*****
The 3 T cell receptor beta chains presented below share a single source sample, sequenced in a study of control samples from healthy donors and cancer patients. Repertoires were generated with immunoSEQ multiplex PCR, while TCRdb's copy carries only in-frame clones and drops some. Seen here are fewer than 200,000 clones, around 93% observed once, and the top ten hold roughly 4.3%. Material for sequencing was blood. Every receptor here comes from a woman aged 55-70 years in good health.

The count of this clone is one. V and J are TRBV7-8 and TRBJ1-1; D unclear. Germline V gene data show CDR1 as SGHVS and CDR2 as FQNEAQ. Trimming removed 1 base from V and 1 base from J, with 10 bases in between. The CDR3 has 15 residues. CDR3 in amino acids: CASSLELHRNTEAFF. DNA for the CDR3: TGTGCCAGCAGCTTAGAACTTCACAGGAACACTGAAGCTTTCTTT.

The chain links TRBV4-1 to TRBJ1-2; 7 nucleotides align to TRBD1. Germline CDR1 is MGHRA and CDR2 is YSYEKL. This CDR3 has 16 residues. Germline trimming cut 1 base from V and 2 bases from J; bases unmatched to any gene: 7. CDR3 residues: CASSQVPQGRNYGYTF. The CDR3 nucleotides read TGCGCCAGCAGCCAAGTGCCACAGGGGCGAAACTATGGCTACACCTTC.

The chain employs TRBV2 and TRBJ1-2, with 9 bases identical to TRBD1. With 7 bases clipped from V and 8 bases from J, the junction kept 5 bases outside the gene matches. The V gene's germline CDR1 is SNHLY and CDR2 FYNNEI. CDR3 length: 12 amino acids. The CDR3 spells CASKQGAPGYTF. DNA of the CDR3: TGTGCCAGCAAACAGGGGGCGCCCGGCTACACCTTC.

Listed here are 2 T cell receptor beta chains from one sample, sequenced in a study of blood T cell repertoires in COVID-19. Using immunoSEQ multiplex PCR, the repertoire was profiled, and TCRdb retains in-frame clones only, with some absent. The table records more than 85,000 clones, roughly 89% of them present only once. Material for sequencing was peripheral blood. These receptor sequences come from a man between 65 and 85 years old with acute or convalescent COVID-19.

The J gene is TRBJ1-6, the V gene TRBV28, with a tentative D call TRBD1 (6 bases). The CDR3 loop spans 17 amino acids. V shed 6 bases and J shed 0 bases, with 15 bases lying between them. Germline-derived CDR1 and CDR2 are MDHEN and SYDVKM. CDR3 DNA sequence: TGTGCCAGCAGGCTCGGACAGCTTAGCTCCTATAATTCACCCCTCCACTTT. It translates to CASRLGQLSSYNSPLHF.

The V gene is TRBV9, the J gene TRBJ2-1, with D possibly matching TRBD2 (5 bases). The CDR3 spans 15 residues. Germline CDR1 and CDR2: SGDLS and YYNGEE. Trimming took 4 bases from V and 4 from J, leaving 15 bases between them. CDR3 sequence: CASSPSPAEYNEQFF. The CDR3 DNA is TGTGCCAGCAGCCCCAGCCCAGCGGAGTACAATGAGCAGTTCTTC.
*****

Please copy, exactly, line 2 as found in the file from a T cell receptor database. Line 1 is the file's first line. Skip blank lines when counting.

The count of this clone is one. V and J are TRBV7-8 and TRBJ1-1; D unclear. Germline V gene data show CDR1 as SGHVS and CDR2 as FQNEAQ. Trimming removed 1 base from V and 1 base from J, with 10 bases in between. The CDR3 has 15 residues. CDR3 in amino acids: CASSLELHRNTEAFF. DNA for the CDR3: TGTGCCAGCAGCTTAGAACTTCACAGGAACACTGAAGCTTTCTTT.